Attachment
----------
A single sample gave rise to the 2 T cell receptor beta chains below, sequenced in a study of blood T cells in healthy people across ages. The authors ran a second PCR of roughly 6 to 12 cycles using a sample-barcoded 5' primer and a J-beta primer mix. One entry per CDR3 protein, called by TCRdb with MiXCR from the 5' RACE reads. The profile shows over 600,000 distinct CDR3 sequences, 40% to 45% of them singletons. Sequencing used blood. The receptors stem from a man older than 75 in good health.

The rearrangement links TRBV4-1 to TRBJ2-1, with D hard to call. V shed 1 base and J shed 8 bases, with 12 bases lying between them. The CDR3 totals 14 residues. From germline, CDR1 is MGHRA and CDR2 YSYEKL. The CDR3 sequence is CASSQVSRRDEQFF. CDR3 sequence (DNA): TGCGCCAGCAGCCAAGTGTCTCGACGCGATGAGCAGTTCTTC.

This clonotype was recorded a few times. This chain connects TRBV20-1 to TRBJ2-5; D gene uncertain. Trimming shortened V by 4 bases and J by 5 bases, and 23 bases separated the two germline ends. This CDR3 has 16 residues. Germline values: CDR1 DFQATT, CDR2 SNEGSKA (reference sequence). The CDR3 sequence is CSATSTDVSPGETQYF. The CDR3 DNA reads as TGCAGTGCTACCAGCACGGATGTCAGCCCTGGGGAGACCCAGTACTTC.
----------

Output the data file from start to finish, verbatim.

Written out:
A single sample gave rise to the 2 T cell receptor beta chains below, sequenced in a study of blood T cells in healthy people across ages. The authors ran a second PCR of roughly 6 to 12 cycles using a sample-barcoded 5' primer and a J-beta primer mix. One entry per CDR3 protein, called by TCRdb with MiXCR from the 5' RACE reads. The profile shows over 600,000 distinct CDR3 sequences, 40% to 45% of them singletons. Sequencing used blood. The receptors stem from a man older than 75 in good health.

The rearrangement links TRBV4-1 to TRBJ2-1, with D hard to call. V shed 1 base and J shed 8 bases, with 12 bases lying between them. The CDR3 totals 14 residues. From germline, CDR1 is MGHRA and CDR2 YSYEKL. The CDR3 sequence is CASSQVSRRDEQFF. CDR3 sequence (DNA): TGCGCCAGCAGCCAAGTGTCTCGACGCGATGAGCAGTTCTTC.

This clonotype was recorded a few times. This chain connects TRBV20-1 to TRBJ2-5; D gene uncertain. Trimming shortened V by 4 bases and J by 5 bases, and 23 bases separated the two germline ends. This CDR3 has 16 residues. Germline values: CDR1 DFQATT, CDR2 SNEGSKA (reference sequence). The CDR3 sequence is CSATSTDVSPGETQYF. The CDR3 DNA reads as TGCAGTGCTACCAGCACGGATGTCAGCCCTGGGGAGACCCAGTACTTC.